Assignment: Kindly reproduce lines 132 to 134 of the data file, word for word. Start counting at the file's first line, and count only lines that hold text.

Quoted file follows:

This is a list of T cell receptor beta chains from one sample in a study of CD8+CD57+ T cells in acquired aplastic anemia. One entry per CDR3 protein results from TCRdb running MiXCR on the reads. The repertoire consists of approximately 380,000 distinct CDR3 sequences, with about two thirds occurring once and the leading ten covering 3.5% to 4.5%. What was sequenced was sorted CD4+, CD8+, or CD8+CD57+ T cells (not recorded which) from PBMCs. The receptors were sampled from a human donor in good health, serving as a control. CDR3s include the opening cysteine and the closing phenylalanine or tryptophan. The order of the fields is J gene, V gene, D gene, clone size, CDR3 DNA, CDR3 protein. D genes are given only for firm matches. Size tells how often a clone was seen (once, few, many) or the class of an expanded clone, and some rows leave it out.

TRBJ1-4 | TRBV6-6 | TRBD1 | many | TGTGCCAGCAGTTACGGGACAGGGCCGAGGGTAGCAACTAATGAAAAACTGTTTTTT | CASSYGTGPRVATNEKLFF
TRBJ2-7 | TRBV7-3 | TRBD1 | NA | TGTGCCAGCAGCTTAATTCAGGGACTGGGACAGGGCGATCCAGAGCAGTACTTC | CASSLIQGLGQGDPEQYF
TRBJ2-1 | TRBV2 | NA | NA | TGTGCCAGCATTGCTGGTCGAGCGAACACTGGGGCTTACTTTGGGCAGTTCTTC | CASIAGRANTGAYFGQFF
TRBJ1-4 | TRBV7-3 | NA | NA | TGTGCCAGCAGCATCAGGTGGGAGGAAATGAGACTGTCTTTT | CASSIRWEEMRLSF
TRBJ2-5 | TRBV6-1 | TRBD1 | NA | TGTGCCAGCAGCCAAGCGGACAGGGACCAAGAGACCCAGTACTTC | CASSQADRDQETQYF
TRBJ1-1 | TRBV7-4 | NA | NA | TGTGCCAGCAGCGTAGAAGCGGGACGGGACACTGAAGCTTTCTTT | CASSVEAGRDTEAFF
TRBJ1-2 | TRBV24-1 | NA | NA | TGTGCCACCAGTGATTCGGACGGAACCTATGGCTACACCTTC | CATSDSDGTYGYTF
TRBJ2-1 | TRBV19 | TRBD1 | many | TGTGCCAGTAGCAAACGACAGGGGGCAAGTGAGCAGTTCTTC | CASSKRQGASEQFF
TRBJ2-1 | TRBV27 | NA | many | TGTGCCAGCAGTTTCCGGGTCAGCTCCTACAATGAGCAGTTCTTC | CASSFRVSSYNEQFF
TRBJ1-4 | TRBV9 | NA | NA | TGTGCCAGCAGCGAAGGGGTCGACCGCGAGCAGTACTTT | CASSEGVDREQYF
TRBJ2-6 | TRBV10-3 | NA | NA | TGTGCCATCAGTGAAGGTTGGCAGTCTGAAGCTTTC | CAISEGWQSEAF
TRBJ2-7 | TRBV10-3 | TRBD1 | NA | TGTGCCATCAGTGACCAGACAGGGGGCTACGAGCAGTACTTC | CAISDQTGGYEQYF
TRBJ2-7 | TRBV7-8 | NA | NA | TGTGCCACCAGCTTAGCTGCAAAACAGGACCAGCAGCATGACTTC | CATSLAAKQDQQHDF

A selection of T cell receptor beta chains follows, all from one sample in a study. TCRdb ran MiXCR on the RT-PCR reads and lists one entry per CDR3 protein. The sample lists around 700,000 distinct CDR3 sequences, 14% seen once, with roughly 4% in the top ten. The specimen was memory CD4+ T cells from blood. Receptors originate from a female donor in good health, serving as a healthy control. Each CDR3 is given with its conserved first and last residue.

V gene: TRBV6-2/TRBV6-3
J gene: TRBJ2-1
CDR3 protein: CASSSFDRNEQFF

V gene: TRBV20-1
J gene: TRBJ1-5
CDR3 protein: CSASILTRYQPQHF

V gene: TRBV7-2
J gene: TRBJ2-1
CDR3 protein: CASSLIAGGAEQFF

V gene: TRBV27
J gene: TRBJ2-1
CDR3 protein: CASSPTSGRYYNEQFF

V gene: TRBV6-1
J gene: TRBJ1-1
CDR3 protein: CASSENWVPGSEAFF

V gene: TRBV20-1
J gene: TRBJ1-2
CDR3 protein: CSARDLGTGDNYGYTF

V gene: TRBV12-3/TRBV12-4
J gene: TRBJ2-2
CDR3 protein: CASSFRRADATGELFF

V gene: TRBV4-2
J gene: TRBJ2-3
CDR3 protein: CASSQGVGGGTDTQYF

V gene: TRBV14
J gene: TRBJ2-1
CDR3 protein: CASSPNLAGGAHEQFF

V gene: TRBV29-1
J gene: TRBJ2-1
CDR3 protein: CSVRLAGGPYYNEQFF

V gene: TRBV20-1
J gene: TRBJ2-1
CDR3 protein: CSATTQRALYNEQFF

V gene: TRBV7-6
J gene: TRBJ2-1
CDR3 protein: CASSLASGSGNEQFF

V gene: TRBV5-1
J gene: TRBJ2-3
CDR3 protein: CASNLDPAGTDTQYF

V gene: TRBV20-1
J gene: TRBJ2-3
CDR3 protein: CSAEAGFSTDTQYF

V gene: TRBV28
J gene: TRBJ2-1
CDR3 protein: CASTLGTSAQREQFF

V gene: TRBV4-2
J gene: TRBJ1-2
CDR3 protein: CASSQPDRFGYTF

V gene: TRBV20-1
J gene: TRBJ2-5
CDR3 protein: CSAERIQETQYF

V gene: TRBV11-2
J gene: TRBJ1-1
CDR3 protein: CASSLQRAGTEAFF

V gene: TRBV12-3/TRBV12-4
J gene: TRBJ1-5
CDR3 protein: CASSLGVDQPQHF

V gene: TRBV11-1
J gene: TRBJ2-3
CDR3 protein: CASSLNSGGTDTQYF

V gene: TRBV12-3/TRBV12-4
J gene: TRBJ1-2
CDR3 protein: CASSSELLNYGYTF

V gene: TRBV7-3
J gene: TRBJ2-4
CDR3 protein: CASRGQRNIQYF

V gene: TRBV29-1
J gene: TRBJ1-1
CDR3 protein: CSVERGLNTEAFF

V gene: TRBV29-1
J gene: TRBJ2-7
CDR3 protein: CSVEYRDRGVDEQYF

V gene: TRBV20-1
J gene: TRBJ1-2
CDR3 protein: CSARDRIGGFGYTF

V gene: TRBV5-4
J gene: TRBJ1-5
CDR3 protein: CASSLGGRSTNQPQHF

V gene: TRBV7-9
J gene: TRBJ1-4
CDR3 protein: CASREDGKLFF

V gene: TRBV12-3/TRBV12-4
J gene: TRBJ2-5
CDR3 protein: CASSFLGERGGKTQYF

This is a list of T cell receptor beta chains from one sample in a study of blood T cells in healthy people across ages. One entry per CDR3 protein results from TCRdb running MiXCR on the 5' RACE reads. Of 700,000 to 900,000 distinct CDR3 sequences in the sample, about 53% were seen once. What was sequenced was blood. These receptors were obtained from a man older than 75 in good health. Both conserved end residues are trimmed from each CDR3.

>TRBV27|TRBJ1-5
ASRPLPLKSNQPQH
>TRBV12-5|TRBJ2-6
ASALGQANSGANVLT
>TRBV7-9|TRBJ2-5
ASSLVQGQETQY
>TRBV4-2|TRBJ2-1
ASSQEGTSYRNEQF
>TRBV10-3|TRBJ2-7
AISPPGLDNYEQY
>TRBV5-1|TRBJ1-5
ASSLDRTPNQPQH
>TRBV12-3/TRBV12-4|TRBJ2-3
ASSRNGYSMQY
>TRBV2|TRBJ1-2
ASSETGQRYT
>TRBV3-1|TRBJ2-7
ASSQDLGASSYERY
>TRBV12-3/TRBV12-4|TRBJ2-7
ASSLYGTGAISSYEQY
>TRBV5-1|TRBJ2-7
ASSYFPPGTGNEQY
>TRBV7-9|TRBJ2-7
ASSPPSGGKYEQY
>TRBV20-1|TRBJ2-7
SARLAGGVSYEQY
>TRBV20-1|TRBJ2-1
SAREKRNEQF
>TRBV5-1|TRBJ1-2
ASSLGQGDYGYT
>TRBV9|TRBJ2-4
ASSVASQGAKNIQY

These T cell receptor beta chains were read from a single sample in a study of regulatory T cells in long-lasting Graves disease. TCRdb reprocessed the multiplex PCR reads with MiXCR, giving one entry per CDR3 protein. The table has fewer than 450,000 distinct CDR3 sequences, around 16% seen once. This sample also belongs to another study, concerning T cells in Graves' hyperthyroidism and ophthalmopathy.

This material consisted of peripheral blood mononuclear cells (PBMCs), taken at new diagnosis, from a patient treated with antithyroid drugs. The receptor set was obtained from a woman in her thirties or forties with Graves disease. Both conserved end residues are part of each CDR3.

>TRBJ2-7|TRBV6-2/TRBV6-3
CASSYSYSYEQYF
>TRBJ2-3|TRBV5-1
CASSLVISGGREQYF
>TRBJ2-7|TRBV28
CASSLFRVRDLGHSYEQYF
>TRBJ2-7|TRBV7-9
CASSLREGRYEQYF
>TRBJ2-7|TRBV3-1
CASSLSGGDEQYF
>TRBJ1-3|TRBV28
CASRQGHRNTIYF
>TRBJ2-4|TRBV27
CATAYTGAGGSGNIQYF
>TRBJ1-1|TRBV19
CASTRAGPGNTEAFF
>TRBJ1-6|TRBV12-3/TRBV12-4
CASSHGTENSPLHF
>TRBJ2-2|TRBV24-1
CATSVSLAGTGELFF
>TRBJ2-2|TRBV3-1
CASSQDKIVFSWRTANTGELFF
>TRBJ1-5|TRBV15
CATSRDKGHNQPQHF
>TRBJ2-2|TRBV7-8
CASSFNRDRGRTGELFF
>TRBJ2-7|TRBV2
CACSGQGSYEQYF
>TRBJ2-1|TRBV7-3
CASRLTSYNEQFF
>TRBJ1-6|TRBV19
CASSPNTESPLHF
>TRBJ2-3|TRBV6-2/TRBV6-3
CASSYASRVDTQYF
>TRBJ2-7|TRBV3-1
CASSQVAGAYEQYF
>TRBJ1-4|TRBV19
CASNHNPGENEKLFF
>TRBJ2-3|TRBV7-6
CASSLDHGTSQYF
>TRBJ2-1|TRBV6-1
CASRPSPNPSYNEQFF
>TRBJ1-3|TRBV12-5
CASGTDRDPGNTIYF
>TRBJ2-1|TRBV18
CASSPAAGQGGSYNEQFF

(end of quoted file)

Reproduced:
ASSVASQGAKNIQY

These T cell receptor beta chains were read from a single sample in a study of regulatory T cells in long-lasting Graves disease. TCRdb reprocessed the multiplex PCR reads with MiXCR, giving one entry per CDR3 protein. The table has fewer than 450,000 distinct CDR3 sequences, around 16% seen once. This sample also belongs to another study, concerning T cells in Graves' hyperthyroidism and ophthalmopathy.

This material consisted of peripheral blood mononuclear cells (PBMCs), taken at new diagnosis, from a patient treated with antithyroid drugs. The receptor set was obtained from a woman in her thirties or forties with Graves disease. Both conserved end residues are part of each CDR3.